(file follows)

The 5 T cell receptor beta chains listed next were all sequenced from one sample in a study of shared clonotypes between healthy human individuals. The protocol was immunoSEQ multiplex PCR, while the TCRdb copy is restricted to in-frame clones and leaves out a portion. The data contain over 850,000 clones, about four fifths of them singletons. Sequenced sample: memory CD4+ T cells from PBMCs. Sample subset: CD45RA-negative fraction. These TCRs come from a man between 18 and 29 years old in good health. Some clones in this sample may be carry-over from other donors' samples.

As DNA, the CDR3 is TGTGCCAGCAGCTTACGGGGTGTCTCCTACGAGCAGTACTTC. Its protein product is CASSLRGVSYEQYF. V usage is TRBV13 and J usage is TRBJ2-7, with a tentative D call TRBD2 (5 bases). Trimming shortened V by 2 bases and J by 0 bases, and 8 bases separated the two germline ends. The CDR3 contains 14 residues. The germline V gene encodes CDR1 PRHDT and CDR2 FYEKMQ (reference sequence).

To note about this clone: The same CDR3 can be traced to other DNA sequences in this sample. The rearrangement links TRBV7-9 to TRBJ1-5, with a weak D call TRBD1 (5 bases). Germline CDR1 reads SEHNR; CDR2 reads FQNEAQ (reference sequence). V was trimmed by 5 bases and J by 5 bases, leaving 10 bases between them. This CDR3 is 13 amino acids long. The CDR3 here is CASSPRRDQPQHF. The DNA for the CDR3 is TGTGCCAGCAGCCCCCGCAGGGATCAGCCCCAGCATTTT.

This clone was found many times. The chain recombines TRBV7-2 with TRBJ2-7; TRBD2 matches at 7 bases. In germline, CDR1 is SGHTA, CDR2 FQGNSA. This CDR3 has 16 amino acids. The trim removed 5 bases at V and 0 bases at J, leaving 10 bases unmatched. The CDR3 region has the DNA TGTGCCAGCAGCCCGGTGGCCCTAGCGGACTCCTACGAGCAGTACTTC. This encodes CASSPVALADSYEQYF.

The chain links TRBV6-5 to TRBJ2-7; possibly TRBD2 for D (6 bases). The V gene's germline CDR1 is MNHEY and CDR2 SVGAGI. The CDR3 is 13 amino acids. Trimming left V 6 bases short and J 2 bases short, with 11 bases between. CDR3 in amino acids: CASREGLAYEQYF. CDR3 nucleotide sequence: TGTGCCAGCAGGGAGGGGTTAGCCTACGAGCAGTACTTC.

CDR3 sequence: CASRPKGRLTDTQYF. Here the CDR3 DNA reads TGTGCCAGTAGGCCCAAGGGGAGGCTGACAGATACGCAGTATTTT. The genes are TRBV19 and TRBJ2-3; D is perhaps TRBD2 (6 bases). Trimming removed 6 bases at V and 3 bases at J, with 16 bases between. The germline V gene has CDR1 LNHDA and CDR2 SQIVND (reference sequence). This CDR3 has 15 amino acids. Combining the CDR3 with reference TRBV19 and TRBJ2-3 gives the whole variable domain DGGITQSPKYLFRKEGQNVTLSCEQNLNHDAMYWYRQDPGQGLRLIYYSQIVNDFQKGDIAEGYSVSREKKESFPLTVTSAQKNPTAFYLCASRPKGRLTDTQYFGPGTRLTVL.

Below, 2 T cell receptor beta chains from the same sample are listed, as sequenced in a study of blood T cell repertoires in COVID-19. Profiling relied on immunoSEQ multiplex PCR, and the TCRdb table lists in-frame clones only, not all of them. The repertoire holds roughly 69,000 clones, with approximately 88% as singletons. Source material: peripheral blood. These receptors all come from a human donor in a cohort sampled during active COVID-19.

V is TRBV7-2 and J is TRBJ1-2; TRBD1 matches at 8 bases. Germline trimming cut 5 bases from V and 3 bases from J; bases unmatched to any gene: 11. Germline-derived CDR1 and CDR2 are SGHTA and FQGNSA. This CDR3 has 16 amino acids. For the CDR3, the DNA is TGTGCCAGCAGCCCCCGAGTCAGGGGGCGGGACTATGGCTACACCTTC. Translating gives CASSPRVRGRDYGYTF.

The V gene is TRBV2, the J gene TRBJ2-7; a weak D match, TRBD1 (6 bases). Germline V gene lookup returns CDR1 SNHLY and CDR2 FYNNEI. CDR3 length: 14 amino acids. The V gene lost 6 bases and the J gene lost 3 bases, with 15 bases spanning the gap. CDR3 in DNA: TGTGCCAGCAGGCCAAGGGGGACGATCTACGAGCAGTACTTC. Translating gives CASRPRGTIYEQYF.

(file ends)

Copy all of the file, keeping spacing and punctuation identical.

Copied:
The 5 T cell receptor beta chains listed next were all sequenced from one sample in a study of shared clonotypes between healthy human individuals. The protocol was immunoSEQ multiplex PCR, while the TCRdb copy is restricted to in-frame clones and leaves out a portion. The data contain over 850,000 clones, about four fifths of them singletons. Sequenced sample: memory CD4+ T cells from PBMCs. Sample subset: CD45RA-negative fraction. These TCRs come from a man between 18 and 29 years old in good health. Some clones in this sample may be carry-over from other donors' samples.

As DNA, the CDR3 is TGTGCCAGCAGCTTACGGGGTGTCTCCTACGAGCAGTACTTC. Its protein product is CASSLRGVSYEQYF. V usage is TRBV13 and J usage is TRBJ2-7, with a tentative D call TRBD2 (5 bases). Trimming shortened V by 2 bases and J by 0 bases, and 8 bases separated the two germline ends. The CDR3 contains 14 residues. The germline V gene encodes CDR1 PRHDT and CDR2 FYEKMQ (reference sequence).

To note about this clone: The same CDR3 can be traced to other DNA sequences in this sample. The rearrangement links TRBV7-9 to TRBJ1-5, with a weak D call TRBD1 (5 bases). Germline CDR1 reads SEHNR; CDR2 reads FQNEAQ (reference sequence). V was trimmed by 5 bases and J by 5 bases, leaving 10 bases between them. This CDR3 is 13 amino acids long. The CDR3 here is CASSPRRDQPQHF. The DNA for the CDR3 is TGTGCCAGCAGCCCCCGCAGGGATCAGCCCCAGCATTTT.

This clone was found many times. The chain recombines TRBV7-2 with TRBJ2-7; TRBD2 matches at 7 bases. In germline, CDR1 is SGHTA, CDR2 FQGNSA. This CDR3 has 16 amino acids. The trim removed 5 bases at V and 0 bases at J, leaving 10 bases unmatched. The CDR3 region has the DNA TGTGCCAGCAGCCCGGTGGCCCTAGCGGACTCCTACGAGCAGTACTTC. This encodes CASSPVALADSYEQYF.

The chain links TRBV6-5 to TRBJ2-7; possibly TRBD2 for D (6 bases). The V gene's germline CDR1 is MNHEY and CDR2 SVGAGI. The CDR3 is 13 amino acids. Trimming left V 6 bases short and J 2 bases short, with 11 bases between. CDR3 in amino acids: CASREGLAYEQYF. CDR3 nucleotide sequence: TGTGCCAGCAGGGAGGGGTTAGCCTACGAGCAGTACTTC.

CDR3 sequence: CASRPKGRLTDTQYF. Here the CDR3 DNA reads TGTGCCAGTAGGCCCAAGGGGAGGCTGACAGATACGCAGTATTTT. The genes are TRBV19 and TRBJ2-3; D is perhaps TRBD2 (6 bases). Trimming removed 6 bases at V and 3 bases at J, with 16 bases between. The germline V gene has CDR1 LNHDA and CDR2 SQIVND (reference sequence). This CDR3 has 15 amino acids. Combining the CDR3 with reference TRBV19 and TRBJ2-3 gives the whole variable domain DGGITQSPKYLFRKEGQNVTLSCEQNLNHDAMYWYRQDPGQGLRLIYYSQIVNDFQKGDIAEGYSVSREKKESFPLTVTSAQKNPTAFYLCASRPKGRLTDTQYFGPGTRLTVL.

Below, 2 T cell receptor beta chains from the same sample are listed, as sequenced in a study of blood T cell repertoires in COVID-19. Profiling relied on immunoSEQ multiplex PCR, and the TCRdb table lists in-frame clones only, not all of them. The repertoire holds roughly 69,000 clones, with approximately 88% as singletons. Source material: peripheral blood. These receptors all come from a human donor in a cohort sampled during active COVID-19.

V is TRBV7-2 and J is TRBJ1-2; TRBD1 matches at 8 bases. Germline trimming cut 5 bases from V and 3 bases from J; bases unmatched to any gene: 11. Germline-derived CDR1 and CDR2 are SGHTA and FQGNSA. This CDR3 has 16 amino acids. For the CDR3, the DNA is TGTGCCAGCAGCCCCCGAGTCAGGGGGCGGGACTATGGCTACACCTTC. Translating gives CASSPRVRGRDYGYTF.

The V gene is TRBV2, the J gene TRBJ2-7; a weak D match, TRBD1 (6 bases). Germline V gene lookup returns CDR1 SNHLY and CDR2 FYNNEI. CDR3 length: 14 amino acids. The V gene lost 6 bases and the J gene lost 3 bases, with 15 bases spanning the gap. CDR3 in DNA: TGTGCCAGCAGGCCAAGGGGGACGATCTACGAGCAGTACTTC. Translating gives CASRPRGTIYEQYF.